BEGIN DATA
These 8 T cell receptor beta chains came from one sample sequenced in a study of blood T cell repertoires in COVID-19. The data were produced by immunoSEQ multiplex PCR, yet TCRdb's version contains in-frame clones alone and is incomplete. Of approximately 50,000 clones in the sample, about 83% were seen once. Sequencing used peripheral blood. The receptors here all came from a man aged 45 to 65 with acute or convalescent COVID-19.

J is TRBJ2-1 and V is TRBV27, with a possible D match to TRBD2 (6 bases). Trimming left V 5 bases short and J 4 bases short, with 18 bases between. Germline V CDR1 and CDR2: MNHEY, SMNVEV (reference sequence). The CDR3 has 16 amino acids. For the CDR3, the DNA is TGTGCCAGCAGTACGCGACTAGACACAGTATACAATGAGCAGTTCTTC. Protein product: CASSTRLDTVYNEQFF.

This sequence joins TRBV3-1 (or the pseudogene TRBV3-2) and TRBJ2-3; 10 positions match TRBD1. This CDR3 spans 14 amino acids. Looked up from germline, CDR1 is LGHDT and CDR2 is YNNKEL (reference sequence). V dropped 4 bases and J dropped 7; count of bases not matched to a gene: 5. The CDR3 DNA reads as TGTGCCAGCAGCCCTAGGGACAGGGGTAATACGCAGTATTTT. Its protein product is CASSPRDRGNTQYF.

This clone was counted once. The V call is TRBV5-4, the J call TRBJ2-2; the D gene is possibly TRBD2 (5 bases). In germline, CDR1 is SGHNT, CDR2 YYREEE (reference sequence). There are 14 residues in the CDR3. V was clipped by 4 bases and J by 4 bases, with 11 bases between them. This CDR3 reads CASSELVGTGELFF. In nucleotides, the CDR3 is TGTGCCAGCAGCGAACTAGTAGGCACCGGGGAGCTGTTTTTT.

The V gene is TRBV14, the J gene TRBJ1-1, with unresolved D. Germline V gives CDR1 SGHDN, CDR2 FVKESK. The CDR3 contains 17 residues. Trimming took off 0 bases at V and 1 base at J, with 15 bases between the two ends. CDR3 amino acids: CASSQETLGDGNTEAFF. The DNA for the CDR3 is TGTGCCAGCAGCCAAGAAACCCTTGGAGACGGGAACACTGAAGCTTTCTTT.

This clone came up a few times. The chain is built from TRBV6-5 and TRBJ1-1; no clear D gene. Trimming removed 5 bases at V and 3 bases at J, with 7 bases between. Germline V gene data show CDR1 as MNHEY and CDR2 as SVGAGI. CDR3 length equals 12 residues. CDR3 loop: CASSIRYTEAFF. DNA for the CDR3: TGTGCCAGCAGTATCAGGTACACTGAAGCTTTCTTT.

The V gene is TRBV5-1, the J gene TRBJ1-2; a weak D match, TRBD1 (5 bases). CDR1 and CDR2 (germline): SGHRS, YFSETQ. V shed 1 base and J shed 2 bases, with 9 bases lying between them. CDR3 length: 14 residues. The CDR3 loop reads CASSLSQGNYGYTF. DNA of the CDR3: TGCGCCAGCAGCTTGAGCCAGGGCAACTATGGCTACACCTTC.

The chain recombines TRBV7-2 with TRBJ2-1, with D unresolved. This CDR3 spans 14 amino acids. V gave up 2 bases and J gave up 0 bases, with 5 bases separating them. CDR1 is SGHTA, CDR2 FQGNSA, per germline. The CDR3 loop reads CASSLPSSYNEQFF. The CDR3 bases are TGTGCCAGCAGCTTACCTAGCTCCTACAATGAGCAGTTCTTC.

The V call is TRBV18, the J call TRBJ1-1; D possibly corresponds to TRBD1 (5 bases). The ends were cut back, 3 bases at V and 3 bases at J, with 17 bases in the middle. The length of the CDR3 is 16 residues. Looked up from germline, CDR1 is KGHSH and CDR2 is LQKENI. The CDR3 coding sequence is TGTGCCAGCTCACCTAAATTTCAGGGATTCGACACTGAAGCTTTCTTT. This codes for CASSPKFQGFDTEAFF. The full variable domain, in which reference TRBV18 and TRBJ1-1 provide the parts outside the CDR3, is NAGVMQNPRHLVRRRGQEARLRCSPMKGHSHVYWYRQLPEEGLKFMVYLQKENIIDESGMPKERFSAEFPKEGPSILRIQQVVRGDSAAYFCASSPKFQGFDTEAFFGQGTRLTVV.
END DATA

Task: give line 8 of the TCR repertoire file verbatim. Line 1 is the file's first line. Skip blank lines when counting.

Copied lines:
The chain recombines TRBV7-2 with TRBJ2-1, with D unresolved. This CDR3 spans 14 amino acids. V gave up 2 bases and J gave up 0 bases, with 5 bases separating them. CDR1 is SGHTA, CDR2 FQGNSA, per germline. The CDR3 loop reads CASSLPSSYNEQFF. The CDR3 bases are TGTGCCAGCAGCTTACCTAGCTCCTACAATGAGCAGTTCTTC.